Following approval of the dissertation proposal, participants begin their research project. The dissertation may take the form of a traditional research project or it may be a major scholarly project of the type appropriate to the discipline. Whichever approach to the dissertation is chosen, the resulting project must demonstrate mastery of a body of knowledge in the major field of study, be the original work of the student and represent a meaningful contribution to the betterment of the human condition or an improvement to the professional field.

The Dissertation research may be conducted via quantitative, qualitative, or participatory action research. The body of the dissertation manuscript, structured according to a set of approved manuscript guidelines, should exceed 100 double spaced, typewritten pages. If the dissertation takes the form of a scholarly project, it must follow the guidelines provided by the Center for Education and Literacy for such projects.

Required: RES 990: Dissertation Project (8 credits)

Oral Review of Thesis
Once the dissertation manuscript has been prepared, the participant will be asked to schedule the formal review process. The primary faculty advisor and a faculty member representing the secondary academic field will conduct both the formal physical and oral reviews of the dissertation.

The physical review of the dissertation manuscript usually takes the review committee four to six weeks. Each reviewer will prepare questions and commentary relative to the participant's underlying review of the literature, the dissertation methodology, the mechanics of your project, and your presentation of the findings, conclusions and recommendations.

The oral review of the dissertation is conducted under the direction of the primary faculty advisor with the assistance of two qualified members of the faculty. The examination is carried out by telephone conference call or another appropriate means, and is designed to allow detailed investigation of the dissertation project. Through the oral review, the graduate committee explores issues related to the dissertation including methodology, review of literature and interpretation of the findings.

One outcome of the dissertation review process is a set of final expectations directing the student through the remaining tasks for completing the dissertation manuscript. Once the final manuscript is approved, the student will submit the formal document to an approved bindery and later ship the bound dissertation to the University for permanent archival storage.

Required: EXM 995: Oral Review of Dissertation (2 credits)

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LaWanna L. Blount, Ph.D.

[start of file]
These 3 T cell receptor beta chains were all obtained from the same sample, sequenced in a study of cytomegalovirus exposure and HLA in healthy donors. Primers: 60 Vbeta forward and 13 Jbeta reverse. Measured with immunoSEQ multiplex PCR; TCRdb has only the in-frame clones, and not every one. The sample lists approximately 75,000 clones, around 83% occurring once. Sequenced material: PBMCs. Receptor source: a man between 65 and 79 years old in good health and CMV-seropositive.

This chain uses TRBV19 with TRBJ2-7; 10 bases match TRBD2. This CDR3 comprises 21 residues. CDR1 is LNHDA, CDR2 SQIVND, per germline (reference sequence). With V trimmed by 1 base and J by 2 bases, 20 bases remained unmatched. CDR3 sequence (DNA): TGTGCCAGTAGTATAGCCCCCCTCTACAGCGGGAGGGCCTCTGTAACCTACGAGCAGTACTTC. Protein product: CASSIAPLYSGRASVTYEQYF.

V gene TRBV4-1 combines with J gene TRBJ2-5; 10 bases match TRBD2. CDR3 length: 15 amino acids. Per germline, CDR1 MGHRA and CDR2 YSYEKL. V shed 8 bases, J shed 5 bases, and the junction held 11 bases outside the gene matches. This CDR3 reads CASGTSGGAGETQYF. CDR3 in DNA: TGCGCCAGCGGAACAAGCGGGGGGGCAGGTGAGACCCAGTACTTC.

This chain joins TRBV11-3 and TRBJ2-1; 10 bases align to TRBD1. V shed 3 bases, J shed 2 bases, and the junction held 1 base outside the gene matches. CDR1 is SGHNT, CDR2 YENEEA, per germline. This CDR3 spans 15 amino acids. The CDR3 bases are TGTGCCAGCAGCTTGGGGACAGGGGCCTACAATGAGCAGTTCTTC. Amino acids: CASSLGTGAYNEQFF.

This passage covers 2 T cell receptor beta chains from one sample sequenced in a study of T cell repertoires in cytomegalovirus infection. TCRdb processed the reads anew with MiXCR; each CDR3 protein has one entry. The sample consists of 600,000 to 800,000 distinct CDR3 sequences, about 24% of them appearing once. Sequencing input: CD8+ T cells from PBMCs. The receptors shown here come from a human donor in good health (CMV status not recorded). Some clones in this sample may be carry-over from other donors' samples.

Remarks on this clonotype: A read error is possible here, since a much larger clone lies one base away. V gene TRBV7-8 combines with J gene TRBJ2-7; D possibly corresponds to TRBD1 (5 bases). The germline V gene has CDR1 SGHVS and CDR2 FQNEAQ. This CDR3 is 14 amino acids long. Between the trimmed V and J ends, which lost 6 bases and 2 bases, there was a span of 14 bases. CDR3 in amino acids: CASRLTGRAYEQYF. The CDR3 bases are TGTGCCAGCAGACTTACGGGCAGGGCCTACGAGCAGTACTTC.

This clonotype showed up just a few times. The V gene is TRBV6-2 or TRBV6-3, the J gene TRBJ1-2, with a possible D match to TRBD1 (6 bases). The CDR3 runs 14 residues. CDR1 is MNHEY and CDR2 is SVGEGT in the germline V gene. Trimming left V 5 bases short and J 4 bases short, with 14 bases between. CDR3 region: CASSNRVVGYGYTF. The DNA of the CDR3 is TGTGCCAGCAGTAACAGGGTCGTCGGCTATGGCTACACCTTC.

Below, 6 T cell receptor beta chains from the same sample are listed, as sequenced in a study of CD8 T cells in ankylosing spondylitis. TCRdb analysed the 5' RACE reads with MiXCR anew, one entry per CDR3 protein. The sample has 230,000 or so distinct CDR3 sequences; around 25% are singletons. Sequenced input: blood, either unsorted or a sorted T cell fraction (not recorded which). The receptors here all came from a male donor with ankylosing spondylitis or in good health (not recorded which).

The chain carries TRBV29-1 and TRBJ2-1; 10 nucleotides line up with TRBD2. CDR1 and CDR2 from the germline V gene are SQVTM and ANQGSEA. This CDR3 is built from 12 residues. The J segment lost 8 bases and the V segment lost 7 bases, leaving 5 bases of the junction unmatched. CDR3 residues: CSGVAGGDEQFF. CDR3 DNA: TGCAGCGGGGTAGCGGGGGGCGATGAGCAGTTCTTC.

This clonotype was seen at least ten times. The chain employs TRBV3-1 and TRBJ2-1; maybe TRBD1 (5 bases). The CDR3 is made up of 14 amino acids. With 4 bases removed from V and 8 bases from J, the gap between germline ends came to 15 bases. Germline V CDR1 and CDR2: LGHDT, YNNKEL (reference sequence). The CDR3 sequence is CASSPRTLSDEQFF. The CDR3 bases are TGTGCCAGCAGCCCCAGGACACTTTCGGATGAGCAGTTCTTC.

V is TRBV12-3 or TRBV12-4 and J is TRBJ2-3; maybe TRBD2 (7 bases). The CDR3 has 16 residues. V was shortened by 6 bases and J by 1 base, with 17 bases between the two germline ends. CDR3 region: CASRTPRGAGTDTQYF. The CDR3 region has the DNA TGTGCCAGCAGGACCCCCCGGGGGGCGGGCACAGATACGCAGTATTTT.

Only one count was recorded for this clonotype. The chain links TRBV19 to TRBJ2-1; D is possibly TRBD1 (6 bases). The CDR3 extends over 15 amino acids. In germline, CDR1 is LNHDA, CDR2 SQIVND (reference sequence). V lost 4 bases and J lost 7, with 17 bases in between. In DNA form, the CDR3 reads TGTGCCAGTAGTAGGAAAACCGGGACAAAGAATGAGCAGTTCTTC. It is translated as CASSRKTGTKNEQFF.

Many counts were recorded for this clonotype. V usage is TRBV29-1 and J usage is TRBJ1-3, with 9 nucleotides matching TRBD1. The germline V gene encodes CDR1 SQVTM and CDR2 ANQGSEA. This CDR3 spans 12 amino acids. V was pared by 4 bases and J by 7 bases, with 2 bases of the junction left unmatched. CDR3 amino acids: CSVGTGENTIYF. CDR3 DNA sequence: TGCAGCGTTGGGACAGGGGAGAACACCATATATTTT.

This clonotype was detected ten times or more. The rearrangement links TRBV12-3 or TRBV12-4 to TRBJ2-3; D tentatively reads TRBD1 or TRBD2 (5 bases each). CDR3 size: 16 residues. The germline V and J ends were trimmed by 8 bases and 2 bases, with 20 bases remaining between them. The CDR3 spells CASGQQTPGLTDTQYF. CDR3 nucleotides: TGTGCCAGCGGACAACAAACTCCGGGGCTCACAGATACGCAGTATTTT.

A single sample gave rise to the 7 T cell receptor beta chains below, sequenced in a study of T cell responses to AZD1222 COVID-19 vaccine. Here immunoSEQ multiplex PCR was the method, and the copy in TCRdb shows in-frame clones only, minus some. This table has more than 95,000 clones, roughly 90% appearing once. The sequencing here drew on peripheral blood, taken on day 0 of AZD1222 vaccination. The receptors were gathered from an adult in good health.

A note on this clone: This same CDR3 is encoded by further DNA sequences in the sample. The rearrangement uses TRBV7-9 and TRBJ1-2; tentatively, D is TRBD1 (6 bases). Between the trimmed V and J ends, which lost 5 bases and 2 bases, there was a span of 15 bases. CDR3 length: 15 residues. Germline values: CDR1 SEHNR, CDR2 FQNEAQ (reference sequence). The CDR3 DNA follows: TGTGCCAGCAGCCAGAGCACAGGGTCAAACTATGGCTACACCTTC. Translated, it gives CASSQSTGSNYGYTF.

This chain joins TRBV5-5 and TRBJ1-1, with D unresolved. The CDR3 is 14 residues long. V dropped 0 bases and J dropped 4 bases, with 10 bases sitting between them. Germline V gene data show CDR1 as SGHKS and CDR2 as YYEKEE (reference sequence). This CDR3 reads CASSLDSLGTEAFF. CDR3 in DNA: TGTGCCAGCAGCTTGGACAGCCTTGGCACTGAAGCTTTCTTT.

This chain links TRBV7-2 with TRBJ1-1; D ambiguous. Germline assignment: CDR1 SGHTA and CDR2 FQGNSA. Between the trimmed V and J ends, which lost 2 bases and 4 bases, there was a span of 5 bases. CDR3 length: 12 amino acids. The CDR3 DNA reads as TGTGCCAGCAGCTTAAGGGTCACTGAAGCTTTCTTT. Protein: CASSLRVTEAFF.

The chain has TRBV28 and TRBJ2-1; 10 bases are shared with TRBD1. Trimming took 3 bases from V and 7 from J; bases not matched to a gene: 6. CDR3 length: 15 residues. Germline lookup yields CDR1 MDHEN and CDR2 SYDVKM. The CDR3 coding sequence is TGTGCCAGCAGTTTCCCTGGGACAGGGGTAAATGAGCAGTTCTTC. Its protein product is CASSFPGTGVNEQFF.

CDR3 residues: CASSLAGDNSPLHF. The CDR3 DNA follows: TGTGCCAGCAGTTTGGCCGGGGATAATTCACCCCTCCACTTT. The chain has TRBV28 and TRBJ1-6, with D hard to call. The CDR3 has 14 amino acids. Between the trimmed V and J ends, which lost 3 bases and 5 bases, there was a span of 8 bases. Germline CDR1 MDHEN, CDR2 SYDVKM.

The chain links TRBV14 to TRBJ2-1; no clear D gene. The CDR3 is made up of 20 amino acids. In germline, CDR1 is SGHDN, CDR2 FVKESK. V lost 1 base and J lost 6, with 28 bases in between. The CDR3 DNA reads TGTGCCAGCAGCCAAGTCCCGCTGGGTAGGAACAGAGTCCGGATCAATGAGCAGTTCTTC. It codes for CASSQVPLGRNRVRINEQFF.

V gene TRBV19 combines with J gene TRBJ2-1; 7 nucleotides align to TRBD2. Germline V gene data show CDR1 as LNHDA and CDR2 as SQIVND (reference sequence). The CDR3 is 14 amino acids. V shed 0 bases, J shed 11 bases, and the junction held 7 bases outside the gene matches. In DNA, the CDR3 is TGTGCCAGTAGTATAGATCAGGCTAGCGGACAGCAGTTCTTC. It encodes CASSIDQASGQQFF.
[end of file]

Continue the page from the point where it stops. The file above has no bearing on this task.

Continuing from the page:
Center Director for Education and Literacy

Dr. Blount has had a long career in education, and sociology. She was the founder and chair of the Master’s and Ph.D.Programs in Educational Administration and the Master’s Degree Program in Sociology at Greenwich University, a distance learning university ,of Norfolk Island , Australia. Previously she taught sociology at Connors State College, Muskogee, Oklahoma, and taught in the graduate program of Human Resource Management at Chapman University, Carlsbad, California. She taught at the Western Australian College of Advanced Education (Edith Cowan University), in Perth, Western Australia where she was also the founder and chair of the Master’s Degree Program in Educational Administration. She was a Research Officer and an Education Officer with the Technical Education Division in Perth, Western Australia, and an Associate Fellow of the Australian Institute of Management. Her early career was spent teaching in Venezuela and Libya for Exxon Corporation. Dr. Blount is currently interested in genealogical research. She has compiled and published two family history/genealogy books, is a member of the Association of Professional Genealogists, and served as editor of the Muskogee County Genealogical Society Quarterly. She has presented papers and written many articles in education, educational administration, and genealogy. In 2006 she compiled Notable Women of Polk County, Texas, a book sponsored by the Polk County American Association of University Women,(AAUW). Dr. Blount’s BS in Education is from the University of Wisconsin, Platteville. Her M.S. in Educational Administration and her Ph.D. in Higher Educational Administration and Sociology are from the University of Wisconsin, Madison.

Anthony Payne, N.M.D., Ph.D., M.D. (honorary)